Post-transcriptional regulation of protein expression and function.
It is clear that gene expression only provides a very limited window into the activity of the main drivers of biological processes, namely proteins. I have an on-going interdisciplinary collaboration with the experimental group of Dr Mark Coldwell, asking the question: how does the ribosome choose where to start translating a protein? We are combining bioinformatics screens of the human and mouse transcriptomes with reporter assays developed in the Coldwell lab to identify candidates for non-canonical and multiple alternative initiation codons (AIC). Initial searches looked for upstream (5’) in-frame AIC candidates. Assays developed with pump-priming “Adventure in Research” funding from the University of Southampton suggest that the most efficient non-AUGs are CUG, ACG and GUG. We used these results to select human AIC candidates for an initial screen in a reporter assay as part of undergraduate research projects and identified a number of positive instances of AIC use. These data have subsequently formed the foundation of a further grant proposals under development to (1) increase the number of candidates screened; (2) investigate the role of cis- and trans¬- factors in AIC selection; (3) analyse possible roles of N-terminal extensions in protein interactions and subcellular localisation for genes shown to have AIC.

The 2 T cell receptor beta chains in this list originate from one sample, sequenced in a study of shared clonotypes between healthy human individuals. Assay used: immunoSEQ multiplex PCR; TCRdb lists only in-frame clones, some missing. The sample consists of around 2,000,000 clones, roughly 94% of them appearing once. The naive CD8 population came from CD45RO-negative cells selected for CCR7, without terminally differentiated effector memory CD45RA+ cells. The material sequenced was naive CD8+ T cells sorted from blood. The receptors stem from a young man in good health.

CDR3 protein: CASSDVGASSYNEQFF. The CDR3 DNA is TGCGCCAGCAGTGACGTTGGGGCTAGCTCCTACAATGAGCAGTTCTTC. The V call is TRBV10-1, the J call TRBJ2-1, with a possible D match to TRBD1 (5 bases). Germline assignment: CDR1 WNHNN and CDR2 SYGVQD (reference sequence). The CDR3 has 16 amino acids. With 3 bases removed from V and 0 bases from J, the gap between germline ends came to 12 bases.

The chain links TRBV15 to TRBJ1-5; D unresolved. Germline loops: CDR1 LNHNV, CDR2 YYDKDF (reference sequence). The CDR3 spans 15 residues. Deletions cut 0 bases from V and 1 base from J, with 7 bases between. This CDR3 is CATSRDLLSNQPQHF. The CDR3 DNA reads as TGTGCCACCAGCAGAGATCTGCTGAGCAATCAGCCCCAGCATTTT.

Matthew Allwright (2012)
Joseph Jenkins (2012)
Andreas Johannson (2011)
Alex Watson-Lazowski (2011)
Suzie Milner (2008)
Molecular and Cellular Biosciences
Affiliate research group(s)
Computational Modelling Group (CMG), Institute for Complex Systems Simulation (ICSS), Institute for Life Sciences (IfLS)
Utilising Populus to assess the flood tolerance mechanisms in repeated anoxic flooding events.
Large-scale prediction of functionally important protein-protein interaction motifs.
Using the model organism, Caenorhabditis elegans, to investigate the broad molecular, cellular and systems level impacts of acute and chronic ethanol treatment.
Combining bioinformatics and molecular biology to identify novel pathogen receptor proteins in marine crustaceans.
Comparison of genome-wide gene expression of parasitised and unparasitised larvae focuses on genes which play a role in the actual immune response.
Integrating leading computational techniques to predict novel protiein-protein interaction moitfs.
Combining bioinformatics searches with experimental data to broaden our knowledge of eukaryotic translation initiation.
Using NGS to investigate novel acclimations and adaptions to elevated atmosphere CO2 in Plantago lanceolata to help explain what the future environment holds for plants.
Using NGS technology and bioinformatics techniques to better understand the implications of drought for soil microbe communities.
Dr Richard J Edwards
Biological Sciences Faculty of Natural & Environmental Sciences Life Sciences Building 85 University of Southampton Highfield Campus Southampton SO17 1BJ
Room Number: 85/3001/M55
Telephone: (023) 8059 3349
Dr Richard J Edwards's